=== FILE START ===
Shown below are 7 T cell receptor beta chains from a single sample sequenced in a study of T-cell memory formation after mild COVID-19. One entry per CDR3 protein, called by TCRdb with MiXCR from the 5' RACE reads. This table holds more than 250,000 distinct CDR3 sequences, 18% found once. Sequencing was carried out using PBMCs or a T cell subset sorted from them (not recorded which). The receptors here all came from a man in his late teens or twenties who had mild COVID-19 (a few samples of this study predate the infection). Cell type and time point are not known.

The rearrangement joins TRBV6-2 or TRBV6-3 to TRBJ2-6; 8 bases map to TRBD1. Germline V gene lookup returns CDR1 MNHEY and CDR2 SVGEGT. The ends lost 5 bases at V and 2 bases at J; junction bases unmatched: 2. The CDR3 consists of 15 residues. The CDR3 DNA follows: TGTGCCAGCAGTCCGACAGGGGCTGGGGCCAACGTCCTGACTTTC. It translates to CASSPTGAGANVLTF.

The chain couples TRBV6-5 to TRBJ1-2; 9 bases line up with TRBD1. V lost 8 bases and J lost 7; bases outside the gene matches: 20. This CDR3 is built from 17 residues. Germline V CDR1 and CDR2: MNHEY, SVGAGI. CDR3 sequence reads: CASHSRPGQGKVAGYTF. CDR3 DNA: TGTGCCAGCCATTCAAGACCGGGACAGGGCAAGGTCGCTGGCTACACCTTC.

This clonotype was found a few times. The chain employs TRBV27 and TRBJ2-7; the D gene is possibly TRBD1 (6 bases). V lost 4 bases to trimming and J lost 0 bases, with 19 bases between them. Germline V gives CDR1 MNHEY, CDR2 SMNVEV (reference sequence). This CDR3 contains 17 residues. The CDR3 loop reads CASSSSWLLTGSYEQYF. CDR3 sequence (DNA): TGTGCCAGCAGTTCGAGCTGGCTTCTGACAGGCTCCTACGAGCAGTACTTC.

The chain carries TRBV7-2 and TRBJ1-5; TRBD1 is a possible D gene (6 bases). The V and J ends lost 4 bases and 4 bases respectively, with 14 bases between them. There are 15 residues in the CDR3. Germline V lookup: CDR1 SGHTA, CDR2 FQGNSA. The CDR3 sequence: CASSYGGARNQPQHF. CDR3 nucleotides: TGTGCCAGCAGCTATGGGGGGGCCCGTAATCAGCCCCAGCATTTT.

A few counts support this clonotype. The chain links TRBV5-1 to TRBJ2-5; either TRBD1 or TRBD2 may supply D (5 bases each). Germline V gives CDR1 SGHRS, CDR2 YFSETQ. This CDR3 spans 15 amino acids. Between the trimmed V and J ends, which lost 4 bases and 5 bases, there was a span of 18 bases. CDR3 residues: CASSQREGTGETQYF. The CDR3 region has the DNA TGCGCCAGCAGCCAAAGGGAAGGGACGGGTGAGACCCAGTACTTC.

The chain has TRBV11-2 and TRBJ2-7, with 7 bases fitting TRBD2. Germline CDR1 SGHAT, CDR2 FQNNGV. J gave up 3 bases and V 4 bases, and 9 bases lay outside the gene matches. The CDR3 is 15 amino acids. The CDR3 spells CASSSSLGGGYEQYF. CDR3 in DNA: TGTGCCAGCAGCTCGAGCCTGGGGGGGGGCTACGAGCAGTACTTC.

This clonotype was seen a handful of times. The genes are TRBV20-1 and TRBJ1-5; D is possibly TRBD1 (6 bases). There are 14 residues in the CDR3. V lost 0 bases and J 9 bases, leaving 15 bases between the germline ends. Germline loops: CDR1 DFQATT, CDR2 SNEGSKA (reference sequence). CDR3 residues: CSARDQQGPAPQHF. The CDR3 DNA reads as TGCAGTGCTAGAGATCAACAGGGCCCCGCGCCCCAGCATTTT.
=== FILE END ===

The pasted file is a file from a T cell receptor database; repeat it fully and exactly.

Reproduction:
Shown below are 7 T cell receptor beta chains from a single sample sequenced in a study of T-cell memory formation after mild COVID-19. One entry per CDR3 protein, called by TCRdb with MiXCR from the 5' RACE reads. This table holds more than 250,000 distinct CDR3 sequences, 18% found once. Sequencing was carried out using PBMCs or a T cell subset sorted from them (not recorded which). The receptors here all came from a man in his late teens or twenties who had mild COVID-19 (a few samples of this study predate the infection). Cell type and time point are not known.

The rearrangement joins TRBV6-2 or TRBV6-3 to TRBJ2-6; 8 bases map to TRBD1. Germline V gene lookup returns CDR1 MNHEY and CDR2 SVGEGT. The ends lost 5 bases at V and 2 bases at J; junction bases unmatched: 2. The CDR3 consists of 15 residues. The CDR3 DNA follows: TGTGCCAGCAGTCCGACAGGGGCTGGGGCCAACGTCCTGACTTTC. It translates to CASSPTGAGANVLTF.

The chain couples TRBV6-5 to TRBJ1-2; 9 bases line up with TRBD1. V lost 8 bases and J lost 7; bases outside the gene matches: 20. This CDR3 is built from 17 residues. Germline V CDR1 and CDR2: MNHEY, SVGAGI. CDR3 sequence reads: CASHSRPGQGKVAGYTF. CDR3 DNA: TGTGCCAGCCATTCAAGACCGGGACAGGGCAAGGTCGCTGGCTACACCTTC.

This clonotype was found a few times. The chain employs TRBV27 and TRBJ2-7; the D gene is possibly TRBD1 (6 bases). V lost 4 bases to trimming and J lost 0 bases, with 19 bases between them. Germline V gives CDR1 MNHEY, CDR2 SMNVEV (reference sequence). This CDR3 contains 17 residues. The CDR3 loop reads CASSSSWLLTGSYEQYF. CDR3 sequence (DNA): TGTGCCAGCAGTTCGAGCTGGCTTCTGACAGGCTCCTACGAGCAGTACTTC.

The chain carries TRBV7-2 and TRBJ1-5; TRBD1 is a possible D gene (6 bases). The V and J ends lost 4 bases and 4 bases respectively, with 14 bases between them. There are 15 residues in the CDR3. Germline V lookup: CDR1 SGHTA, CDR2 FQGNSA. The CDR3 sequence: CASSYGGARNQPQHF. CDR3 nucleotides: TGTGCCAGCAGCTATGGGGGGGCCCGTAATCAGCCCCAGCATTTT.

A few counts support this clonotype. The chain links TRBV5-1 to TRBJ2-5; either TRBD1 or TRBD2 may supply D (5 bases each). Germline V gives CDR1 SGHRS, CDR2 YFSETQ. This CDR3 spans 15 amino acids. Between the trimmed V and J ends, which lost 4 bases and 5 bases, there was a span of 18 bases. CDR3 residues: CASSQREGTGETQYF. The CDR3 region has the DNA TGCGCCAGCAGCCAAAGGGAAGGGACGGGTGAGACCCAGTACTTC.

The chain has TRBV11-2 and TRBJ2-7, with 7 bases fitting TRBD2. Germline CDR1 SGHAT, CDR2 FQNNGV. J gave up 3 bases and V 4 bases, and 9 bases lay outside the gene matches. The CDR3 is 15 amino acids. The CDR3 spells CASSSSLGGGYEQYF. CDR3 in DNA: TGTGCCAGCAGCTCGAGCCTGGGGGGGGGCTACGAGCAGTACTTC.

This clonotype was seen a handful of times. The genes are TRBV20-1 and TRBJ1-5; D is possibly TRBD1 (6 bases). There are 14 residues in the CDR3. V lost 0 bases and J 9 bases, leaving 15 bases between the germline ends. Germline loops: CDR1 DFQATT, CDR2 SNEGSKA (reference sequence). CDR3 residues: CSARDQQGPAPQHF. The CDR3 DNA reads as TGCAGTGCTAGAGATCAACAGGGCCCCGCGCCCCAGCATTTT.